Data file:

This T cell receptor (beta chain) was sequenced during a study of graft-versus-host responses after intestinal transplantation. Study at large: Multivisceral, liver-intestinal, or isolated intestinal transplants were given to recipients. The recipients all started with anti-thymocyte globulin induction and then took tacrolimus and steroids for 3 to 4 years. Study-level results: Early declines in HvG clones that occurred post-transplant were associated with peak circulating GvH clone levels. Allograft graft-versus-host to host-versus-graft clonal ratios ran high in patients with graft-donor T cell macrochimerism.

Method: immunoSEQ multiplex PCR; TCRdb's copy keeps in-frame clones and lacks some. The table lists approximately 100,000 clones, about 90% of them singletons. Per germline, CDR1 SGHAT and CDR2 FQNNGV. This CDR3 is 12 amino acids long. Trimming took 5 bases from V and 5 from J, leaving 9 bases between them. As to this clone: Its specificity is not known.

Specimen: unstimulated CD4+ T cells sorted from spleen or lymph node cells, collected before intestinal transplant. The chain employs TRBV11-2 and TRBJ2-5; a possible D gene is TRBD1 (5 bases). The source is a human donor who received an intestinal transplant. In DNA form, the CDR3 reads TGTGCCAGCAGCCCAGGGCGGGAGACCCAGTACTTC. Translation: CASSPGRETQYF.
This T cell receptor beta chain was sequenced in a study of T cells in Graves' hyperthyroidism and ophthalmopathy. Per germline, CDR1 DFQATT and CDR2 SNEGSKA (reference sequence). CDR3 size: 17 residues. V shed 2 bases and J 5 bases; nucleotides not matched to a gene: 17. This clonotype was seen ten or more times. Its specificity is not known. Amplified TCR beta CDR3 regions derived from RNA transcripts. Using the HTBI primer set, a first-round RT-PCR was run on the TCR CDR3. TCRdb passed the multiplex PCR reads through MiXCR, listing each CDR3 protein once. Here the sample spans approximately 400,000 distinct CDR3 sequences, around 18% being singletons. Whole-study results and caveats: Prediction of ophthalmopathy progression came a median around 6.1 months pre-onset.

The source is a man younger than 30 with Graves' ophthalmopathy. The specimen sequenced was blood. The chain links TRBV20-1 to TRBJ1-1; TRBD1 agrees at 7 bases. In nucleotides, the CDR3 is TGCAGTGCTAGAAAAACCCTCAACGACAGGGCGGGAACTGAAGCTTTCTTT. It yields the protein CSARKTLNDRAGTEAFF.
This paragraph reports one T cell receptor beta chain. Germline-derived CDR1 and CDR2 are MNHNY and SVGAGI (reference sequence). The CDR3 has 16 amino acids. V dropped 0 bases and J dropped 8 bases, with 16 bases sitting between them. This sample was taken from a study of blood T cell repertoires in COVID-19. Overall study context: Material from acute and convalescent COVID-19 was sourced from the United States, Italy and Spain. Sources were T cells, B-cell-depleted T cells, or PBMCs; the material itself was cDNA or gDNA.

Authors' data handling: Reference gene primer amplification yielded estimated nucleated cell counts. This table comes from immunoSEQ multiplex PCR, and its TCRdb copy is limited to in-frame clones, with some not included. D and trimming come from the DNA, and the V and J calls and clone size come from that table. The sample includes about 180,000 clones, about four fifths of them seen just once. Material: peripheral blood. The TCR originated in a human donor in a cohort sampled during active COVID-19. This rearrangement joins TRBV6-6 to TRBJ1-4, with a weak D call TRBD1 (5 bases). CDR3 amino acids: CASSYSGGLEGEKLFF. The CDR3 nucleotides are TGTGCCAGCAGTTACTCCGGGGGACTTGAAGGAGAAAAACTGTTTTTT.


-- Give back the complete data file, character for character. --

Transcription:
This T cell receptor (beta chain) was sequenced during a study of graft-versus-host responses after intestinal transplantation. Study at large: Multivisceral, liver-intestinal, or isolated intestinal transplants were given to recipients. The recipients all started with anti-thymocyte globulin induction and then took tacrolimus and steroids for 3 to 4 years. Study-level results: Early declines in HvG clones that occurred post-transplant were associated with peak circulating GvH clone levels. Allograft graft-versus-host to host-versus-graft clonal ratios ran high in patients with graft-donor T cell macrochimerism.

Method: immunoSEQ multiplex PCR; TCRdb's copy keeps in-frame clones and lacks some. The table lists approximately 100,000 clones, about 90% of them singletons. Per germline, CDR1 SGHAT and CDR2 FQNNGV. This CDR3 is 12 amino acids long. Trimming took 5 bases from V and 5 from J, leaving 9 bases between them. As to this clone: Its specificity is not known.

Specimen: unstimulated CD4+ T cells sorted from spleen or lymph node cells, collected before intestinal transplant. The chain employs TRBV11-2 and TRBJ2-5; a possible D gene is TRBD1 (5 bases). The source is a human donor who received an intestinal transplant. In DNA form, the CDR3 reads TGTGCCAGCAGCCCAGGGCGGGAGACCCAGTACTTC. Translation: CASSPGRETQYF.
This T cell receptor beta chain was sequenced in a study of T cells in Graves' hyperthyroidism and ophthalmopathy. Per germline, CDR1 DFQATT and CDR2 SNEGSKA (reference sequence). CDR3 size: 17 residues. V shed 2 bases and J 5 bases; nucleotides not matched to a gene: 17. This clonotype was seen ten or more times. Its specificity is not known. Amplified TCR beta CDR3 regions derived from RNA transcripts. Using the HTBI primer set, a first-round RT-PCR was run on the TCR CDR3. TCRdb passed the multiplex PCR reads through MiXCR, listing each CDR3 protein once. Here the sample spans approximately 400,000 distinct CDR3 sequences, around 18% being singletons. Whole-study results and caveats: Prediction of ophthalmopathy progression came a median around 6.1 months pre-onset.

The source is a man younger than 30 with Graves' ophthalmopathy. The specimen sequenced was blood. The chain links TRBV20-1 to TRBJ1-1; TRBD1 agrees at 7 bases. In nucleotides, the CDR3 is TGCAGTGCTAGAAAAACCCTCAACGACAGGGCGGGAACTGAAGCTTTCTTT. It yields the protein CSARKTLNDRAGTEAFF.
This paragraph reports one T cell receptor beta chain. Germline-derived CDR1 and CDR2 are MNHNY and SVGAGI (reference sequence). The CDR3 has 16 amino acids. V dropped 0 bases and J dropped 8 bases, with 16 bases sitting between them. This sample was taken from a study of blood T cell repertoires in COVID-19. Overall study context: Material from acute and convalescent COVID-19 was sourced from the United States, Italy and Spain. Sources were T cells, B-cell-depleted T cells, or PBMCs; the material itself was cDNA or gDNA.

Authors' data handling: Reference gene primer amplification yielded estimated nucleated cell counts. This table comes from immunoSEQ multiplex PCR, and its TCRdb copy is limited to in-frame clones, with some not included. D and trimming come from the DNA, and the V and J calls and clone size come from that table. The sample includes about 180,000 clones, about four fifths of them seen just once. Material: peripheral blood. The TCR originated in a human donor in a cohort sampled during active COVID-19. This rearrangement joins TRBV6-6 to TRBJ1-4, with a weak D call TRBD1 (5 bases). CDR3 amino acids: CASSYSGGLEGEKLFF. The CDR3 nucleotides are TGTGCCAGCAGTTACTCCGGGGGACTTGAAGGAGAAAAACTGTTTTTT.